During our Cultural Awareness Training, we focus on Where Culture Is.
In other words can we isolate culture and distinguish it from Personality and what is Common to All Men Kind? The answer is yes. Culture has a place amongst the other two (Personality and What is Common to All Men Kind).
To make it a bit clearer, let’s put it in a picture (see below): Read More
Why did the French national football team revolt in a way they did during the WC2010 in South Africa?
Pretty much everyone following the WC2010 knows what happened: Anelka was sent home after he verbally abused coach Raymond Domenech and then refused to apologise. Consequently the whole team went on a training-strike, much resembling common life and society in France.
Why do the French strike so much, including their national football team? From a cultural perspective this can be explained as follows: French culture, according to research from Professor Geert Hofstede, has a relative high score on one of the cultural dimensions Power Distance.
The newly elected French president Nicolas Sarkozy has pledged to reform France, make it more competitive and an important player again in the Global arena.
He will not succeed.
Why not? Because of two reasons.
The first is because, in France, Power is important. Power as in the form of Hierarchy (France scores 68 on the dimension “power distance or PDI”, of Hofstede’s model of cultural values). This factor shows in Mr. Sarkozy taking the center stage time and again, and wanting to stand in the lime light. Whilst his counterpart in Germany, Ms. Merkel, is by far more successful in reforming Germany, and giving the credit to her team (Germany scores a remarkably low score of 35 on this “power distance” dimension), and not herself.
Airbus is grown up now, as an aircraft maker. It took years of hard work, and billions of Europeans’ tax money in the form of state subsidies to come at par with its American rival Boeing. But the subsidies have dried up, and so has the performance of the last year(s).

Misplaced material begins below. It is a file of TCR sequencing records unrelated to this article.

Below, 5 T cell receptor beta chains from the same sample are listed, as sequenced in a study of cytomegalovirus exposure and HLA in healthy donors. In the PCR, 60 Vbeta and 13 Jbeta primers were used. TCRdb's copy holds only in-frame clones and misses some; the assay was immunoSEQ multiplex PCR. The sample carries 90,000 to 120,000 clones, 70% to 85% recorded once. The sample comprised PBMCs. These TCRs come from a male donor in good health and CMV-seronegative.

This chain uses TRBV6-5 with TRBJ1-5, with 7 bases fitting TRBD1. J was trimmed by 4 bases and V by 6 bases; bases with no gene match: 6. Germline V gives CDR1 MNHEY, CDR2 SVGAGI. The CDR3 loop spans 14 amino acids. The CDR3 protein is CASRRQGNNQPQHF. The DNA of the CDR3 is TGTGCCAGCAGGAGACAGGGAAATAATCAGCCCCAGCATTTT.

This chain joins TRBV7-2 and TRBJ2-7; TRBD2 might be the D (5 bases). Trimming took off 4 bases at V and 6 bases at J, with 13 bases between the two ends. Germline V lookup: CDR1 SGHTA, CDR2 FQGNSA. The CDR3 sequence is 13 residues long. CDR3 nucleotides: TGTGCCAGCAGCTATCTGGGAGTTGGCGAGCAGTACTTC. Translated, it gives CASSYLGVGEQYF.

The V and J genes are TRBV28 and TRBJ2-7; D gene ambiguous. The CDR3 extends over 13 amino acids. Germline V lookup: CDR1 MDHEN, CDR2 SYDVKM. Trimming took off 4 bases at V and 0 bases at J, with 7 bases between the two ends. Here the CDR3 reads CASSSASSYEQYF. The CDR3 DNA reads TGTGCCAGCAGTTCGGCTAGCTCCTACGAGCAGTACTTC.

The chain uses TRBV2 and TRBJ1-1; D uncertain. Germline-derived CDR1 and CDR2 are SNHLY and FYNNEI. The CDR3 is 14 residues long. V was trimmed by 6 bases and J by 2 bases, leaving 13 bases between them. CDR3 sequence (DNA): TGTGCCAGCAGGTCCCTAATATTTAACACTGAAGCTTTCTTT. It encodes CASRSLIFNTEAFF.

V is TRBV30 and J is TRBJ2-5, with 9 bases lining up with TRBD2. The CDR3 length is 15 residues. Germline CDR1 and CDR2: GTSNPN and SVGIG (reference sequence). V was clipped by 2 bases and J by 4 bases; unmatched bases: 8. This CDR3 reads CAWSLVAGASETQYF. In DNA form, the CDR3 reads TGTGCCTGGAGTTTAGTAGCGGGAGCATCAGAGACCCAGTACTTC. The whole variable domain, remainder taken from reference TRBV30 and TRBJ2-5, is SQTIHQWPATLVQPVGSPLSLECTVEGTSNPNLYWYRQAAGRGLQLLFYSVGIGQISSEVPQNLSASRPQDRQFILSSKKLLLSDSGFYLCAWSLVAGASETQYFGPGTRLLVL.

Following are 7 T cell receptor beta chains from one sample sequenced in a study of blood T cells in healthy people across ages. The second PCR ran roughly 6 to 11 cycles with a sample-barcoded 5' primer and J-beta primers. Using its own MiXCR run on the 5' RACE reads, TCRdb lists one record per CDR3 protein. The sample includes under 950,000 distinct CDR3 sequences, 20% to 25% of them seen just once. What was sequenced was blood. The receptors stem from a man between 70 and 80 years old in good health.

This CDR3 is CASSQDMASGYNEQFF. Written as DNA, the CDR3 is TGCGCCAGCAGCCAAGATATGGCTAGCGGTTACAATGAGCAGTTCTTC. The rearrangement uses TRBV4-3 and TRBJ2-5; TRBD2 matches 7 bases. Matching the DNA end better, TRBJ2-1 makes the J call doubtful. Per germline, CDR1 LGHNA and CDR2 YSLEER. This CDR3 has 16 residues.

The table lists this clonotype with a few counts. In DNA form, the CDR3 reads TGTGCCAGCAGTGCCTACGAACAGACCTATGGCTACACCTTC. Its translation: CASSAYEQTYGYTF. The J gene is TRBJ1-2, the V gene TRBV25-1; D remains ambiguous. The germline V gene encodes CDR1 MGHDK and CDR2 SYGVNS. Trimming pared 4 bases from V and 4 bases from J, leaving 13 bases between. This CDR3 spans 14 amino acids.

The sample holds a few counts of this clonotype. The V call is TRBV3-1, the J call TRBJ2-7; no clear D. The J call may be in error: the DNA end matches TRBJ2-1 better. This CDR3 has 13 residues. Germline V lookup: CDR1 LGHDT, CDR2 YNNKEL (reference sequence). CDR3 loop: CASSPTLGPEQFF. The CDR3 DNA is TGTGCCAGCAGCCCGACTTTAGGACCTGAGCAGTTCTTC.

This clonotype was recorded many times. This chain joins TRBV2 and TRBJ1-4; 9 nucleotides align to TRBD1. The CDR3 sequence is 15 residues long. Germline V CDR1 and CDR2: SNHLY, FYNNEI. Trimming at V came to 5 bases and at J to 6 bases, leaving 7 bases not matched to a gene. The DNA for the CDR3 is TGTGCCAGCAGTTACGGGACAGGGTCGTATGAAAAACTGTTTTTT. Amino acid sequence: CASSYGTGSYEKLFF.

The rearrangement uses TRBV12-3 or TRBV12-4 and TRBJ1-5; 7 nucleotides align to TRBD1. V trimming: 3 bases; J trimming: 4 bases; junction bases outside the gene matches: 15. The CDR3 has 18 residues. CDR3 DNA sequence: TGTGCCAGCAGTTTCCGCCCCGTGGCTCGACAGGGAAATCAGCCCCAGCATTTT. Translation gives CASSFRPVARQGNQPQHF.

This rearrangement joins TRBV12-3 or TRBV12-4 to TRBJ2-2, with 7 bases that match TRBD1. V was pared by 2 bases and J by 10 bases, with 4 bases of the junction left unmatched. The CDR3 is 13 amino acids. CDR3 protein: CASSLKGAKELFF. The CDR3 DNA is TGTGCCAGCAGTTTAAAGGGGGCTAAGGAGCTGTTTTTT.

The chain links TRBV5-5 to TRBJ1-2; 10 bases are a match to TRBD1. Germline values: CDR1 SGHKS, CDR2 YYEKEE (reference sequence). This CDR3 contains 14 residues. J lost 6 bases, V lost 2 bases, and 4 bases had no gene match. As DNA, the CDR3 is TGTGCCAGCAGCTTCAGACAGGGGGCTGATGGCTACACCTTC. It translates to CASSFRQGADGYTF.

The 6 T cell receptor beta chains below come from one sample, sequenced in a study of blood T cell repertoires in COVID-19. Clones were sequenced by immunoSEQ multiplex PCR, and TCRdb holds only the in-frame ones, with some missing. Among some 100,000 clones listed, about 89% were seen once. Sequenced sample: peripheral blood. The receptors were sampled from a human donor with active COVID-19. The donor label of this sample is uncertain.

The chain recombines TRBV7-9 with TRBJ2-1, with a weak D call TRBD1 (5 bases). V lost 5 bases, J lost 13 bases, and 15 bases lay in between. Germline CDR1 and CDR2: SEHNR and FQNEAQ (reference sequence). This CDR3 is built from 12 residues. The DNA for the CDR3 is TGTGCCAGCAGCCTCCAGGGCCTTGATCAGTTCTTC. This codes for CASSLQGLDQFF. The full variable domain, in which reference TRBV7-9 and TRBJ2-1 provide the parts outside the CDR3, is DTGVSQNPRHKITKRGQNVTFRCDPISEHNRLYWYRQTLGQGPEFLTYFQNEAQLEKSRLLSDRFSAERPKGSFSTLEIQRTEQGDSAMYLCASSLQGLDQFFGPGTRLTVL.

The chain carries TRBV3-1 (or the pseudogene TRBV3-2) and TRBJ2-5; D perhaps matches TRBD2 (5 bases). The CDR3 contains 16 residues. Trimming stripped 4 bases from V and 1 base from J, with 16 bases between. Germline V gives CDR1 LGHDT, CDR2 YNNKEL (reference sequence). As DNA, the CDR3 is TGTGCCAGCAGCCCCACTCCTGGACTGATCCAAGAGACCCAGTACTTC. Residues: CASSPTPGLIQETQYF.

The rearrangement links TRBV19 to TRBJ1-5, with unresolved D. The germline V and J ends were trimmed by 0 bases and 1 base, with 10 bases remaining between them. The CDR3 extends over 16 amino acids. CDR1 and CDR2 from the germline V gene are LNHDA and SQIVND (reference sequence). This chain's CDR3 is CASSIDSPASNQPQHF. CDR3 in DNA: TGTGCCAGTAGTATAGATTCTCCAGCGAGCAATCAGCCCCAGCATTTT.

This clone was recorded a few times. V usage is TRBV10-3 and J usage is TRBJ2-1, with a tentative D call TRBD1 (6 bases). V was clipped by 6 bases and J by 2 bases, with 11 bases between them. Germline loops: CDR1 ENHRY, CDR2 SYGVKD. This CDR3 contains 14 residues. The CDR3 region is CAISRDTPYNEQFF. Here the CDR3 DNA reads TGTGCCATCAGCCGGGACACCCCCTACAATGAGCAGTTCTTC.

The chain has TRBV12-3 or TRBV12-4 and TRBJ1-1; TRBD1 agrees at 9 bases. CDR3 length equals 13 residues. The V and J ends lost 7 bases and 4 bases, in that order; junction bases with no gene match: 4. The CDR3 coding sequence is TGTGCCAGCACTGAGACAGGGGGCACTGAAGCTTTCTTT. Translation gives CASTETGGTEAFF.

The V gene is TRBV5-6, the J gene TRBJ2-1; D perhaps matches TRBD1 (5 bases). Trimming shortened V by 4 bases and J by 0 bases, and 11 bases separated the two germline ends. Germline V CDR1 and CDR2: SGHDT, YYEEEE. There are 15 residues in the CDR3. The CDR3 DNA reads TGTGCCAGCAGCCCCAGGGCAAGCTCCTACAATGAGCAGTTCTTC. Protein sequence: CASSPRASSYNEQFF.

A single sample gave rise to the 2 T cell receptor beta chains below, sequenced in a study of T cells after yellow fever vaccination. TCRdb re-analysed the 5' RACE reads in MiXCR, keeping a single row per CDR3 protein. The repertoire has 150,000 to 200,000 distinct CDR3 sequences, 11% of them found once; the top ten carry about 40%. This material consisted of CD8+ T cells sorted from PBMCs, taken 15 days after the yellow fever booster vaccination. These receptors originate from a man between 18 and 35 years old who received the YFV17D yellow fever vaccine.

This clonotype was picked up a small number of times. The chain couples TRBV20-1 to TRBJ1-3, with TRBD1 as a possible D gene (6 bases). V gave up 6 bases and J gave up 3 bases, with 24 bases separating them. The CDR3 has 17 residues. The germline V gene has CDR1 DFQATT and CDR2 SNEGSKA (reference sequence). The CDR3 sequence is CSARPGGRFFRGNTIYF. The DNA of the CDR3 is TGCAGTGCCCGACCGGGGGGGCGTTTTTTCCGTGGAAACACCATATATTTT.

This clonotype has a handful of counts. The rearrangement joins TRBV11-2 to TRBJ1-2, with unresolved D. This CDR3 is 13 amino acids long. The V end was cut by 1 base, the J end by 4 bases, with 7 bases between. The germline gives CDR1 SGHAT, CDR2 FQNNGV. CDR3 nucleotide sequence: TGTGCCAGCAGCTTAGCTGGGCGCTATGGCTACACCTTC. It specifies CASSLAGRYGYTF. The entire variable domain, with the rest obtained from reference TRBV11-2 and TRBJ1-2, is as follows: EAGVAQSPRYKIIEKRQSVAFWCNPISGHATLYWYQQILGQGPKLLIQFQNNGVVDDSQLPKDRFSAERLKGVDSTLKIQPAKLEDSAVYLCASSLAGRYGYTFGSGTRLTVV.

Airbus has made a few attempts to get out of their current situation: the launch of its flagship the Biggest of them all, the A380 super-jumbo. Last year, on the opening day of the Farnborough International Air Show, Christian Streif, then the new European boss, unveiled three versions of its newly redesigned, wide-bodied A350 model. This latest model, not the A380 is the key to restoring Airbus competitiveness.
Still Airbus has lots of troubles.
The A380 super-jumbo will be delivered almost two years later then planned to its customers. This will cost the company billions.
Airbus scrapped a $4 billion update of its successful A330 model in favour of the new, extra-wide bodied plane called the A350XWB, which will cost around $10 billion to develop.
Did the remarks of Italian soccer player Materazzi in the FIFA World Cup Final to Zidane made the latter loose face or not?
If so, we should not be surprised about Zinadine’s response. Why? Zidane comes from originally from Algeria, a collectivistic society and he will be mentally “programmed” by his parents in Algerian values.
The main characteristic of a collectivistic society is that people are a member of an extended family or “in-group”. This group takes care of its members, however in return for strict loyalty. Nowadays, wealthy Algerian, like Zidane, don’t need groups to take care of them, but the collectivistic values still maybe “internalized” within Zidane’s mind.